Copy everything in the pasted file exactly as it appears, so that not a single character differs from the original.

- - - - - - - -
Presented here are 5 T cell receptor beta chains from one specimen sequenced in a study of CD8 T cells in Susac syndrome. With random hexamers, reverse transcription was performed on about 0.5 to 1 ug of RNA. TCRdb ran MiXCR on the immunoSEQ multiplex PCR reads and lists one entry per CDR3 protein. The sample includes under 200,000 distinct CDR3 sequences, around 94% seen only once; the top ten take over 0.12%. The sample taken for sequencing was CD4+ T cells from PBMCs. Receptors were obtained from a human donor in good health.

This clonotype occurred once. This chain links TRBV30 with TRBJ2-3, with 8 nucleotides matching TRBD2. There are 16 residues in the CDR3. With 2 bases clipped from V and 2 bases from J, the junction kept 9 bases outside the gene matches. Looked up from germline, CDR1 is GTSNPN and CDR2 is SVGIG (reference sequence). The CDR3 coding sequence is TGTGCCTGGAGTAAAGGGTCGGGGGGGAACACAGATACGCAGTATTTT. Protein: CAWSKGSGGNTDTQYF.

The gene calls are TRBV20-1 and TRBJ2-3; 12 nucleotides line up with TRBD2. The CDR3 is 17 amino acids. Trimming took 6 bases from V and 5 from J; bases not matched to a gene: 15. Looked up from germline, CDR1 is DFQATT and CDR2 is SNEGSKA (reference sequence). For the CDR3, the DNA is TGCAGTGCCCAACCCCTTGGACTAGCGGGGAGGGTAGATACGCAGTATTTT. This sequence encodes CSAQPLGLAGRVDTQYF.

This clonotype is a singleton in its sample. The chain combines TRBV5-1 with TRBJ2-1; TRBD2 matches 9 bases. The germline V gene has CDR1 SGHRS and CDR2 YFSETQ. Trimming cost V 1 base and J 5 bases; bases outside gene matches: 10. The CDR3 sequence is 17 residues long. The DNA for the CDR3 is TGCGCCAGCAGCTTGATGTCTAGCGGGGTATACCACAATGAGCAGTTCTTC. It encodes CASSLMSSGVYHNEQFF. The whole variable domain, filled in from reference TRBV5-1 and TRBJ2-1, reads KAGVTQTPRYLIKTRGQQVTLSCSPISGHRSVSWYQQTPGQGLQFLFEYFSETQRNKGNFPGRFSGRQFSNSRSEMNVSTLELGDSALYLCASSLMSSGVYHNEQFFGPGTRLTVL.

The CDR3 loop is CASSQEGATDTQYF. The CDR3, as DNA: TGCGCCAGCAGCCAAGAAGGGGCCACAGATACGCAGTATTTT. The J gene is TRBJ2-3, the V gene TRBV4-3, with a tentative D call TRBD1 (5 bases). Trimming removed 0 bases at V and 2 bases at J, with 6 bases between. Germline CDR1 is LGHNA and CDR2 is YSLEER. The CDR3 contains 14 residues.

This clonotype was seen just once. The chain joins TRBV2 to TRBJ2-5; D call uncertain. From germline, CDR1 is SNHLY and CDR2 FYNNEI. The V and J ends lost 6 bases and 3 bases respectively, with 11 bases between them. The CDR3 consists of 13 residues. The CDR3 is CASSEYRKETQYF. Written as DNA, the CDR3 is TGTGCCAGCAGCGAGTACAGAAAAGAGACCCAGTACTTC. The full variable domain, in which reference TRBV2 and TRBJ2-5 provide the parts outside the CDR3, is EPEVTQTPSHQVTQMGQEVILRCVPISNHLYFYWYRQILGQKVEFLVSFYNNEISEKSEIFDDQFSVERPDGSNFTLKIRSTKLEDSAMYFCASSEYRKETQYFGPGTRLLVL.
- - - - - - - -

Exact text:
Presented here are 5 T cell receptor beta chains from one specimen sequenced in a study of CD8 T cells in Susac syndrome. With random hexamers, reverse transcription was performed on about 0.5 to 1 ug of RNA. TCRdb ran MiXCR on the immunoSEQ multiplex PCR reads and lists one entry per CDR3 protein. The sample includes under 200,000 distinct CDR3 sequences, around 94% seen only once; the top ten take over 0.12%. The sample taken for sequencing was CD4+ T cells from PBMCs. Receptors were obtained from a human donor in good health.

This clonotype occurred once. This chain links TRBV30 with TRBJ2-3, with 8 nucleotides matching TRBD2. There are 16 residues in the CDR3. With 2 bases clipped from V and 2 bases from J, the junction kept 9 bases outside the gene matches. Looked up from germline, CDR1 is GTSNPN and CDR2 is SVGIG (reference sequence). The CDR3 coding sequence is TGTGCCTGGAGTAAAGGGTCGGGGGGGAACACAGATACGCAGTATTTT. Protein: CAWSKGSGGNTDTQYF.

The gene calls are TRBV20-1 and TRBJ2-3; 12 nucleotides line up with TRBD2. The CDR3 is 17 amino acids. Trimming took 6 bases from V and 5 from J; bases not matched to a gene: 15. Looked up from germline, CDR1 is DFQATT and CDR2 is SNEGSKA (reference sequence). For the CDR3, the DNA is TGCAGTGCCCAACCCCTTGGACTAGCGGGGAGGGTAGATACGCAGTATTTT. This sequence encodes CSAQPLGLAGRVDTQYF.

This clonotype is a singleton in its sample. The chain combines TRBV5-1 with TRBJ2-1; TRBD2 matches 9 bases. The germline V gene has CDR1 SGHRS and CDR2 YFSETQ. Trimming cost V 1 base and J 5 bases; bases outside gene matches: 10. The CDR3 sequence is 17 residues long. The DNA for the CDR3 is TGCGCCAGCAGCTTGATGTCTAGCGGGGTATACCACAATGAGCAGTTCTTC. It encodes CASSLMSSGVYHNEQFF. The whole variable domain, filled in from reference TRBV5-1 and TRBJ2-1, reads KAGVTQTPRYLIKTRGQQVTLSCSPISGHRSVSWYQQTPGQGLQFLFEYFSETQRNKGNFPGRFSGRQFSNSRSEMNVSTLELGDSALYLCASSLMSSGVYHNEQFFGPGTRLTVL.

The CDR3 loop is CASSQEGATDTQYF. The CDR3, as DNA: TGCGCCAGCAGCCAAGAAGGGGCCACAGATACGCAGTATTTT. The J gene is TRBJ2-3, the V gene TRBV4-3, with a tentative D call TRBD1 (5 bases). Trimming removed 0 bases at V and 2 bases at J, with 6 bases between. Germline CDR1 is LGHNA and CDR2 is YSLEER. The CDR3 contains 14 residues.

This clonotype was seen just once. The chain joins TRBV2 to TRBJ2-5; D call uncertain. From germline, CDR1 is SNHLY and CDR2 FYNNEI. The V and J ends lost 6 bases and 3 bases respectively, with 11 bases between them. The CDR3 consists of 13 residues. The CDR3 is CASSEYRKETQYF. Written as DNA, the CDR3 is TGTGCCAGCAGCGAGTACAGAAAAGAGACCCAGTACTTC. The full variable domain, in which reference TRBV2 and TRBJ2-5 provide the parts outside the CDR3, is EPEVTQTPSHQVTQMGQEVILRCVPISNHLYFYWYRQILGQKVEFLVSFYNNEISEKSEIFDDQFSVERPDGSNFTLKIRSTKLEDSAMYFCASSEYRKETQYFGPGTRLLVL.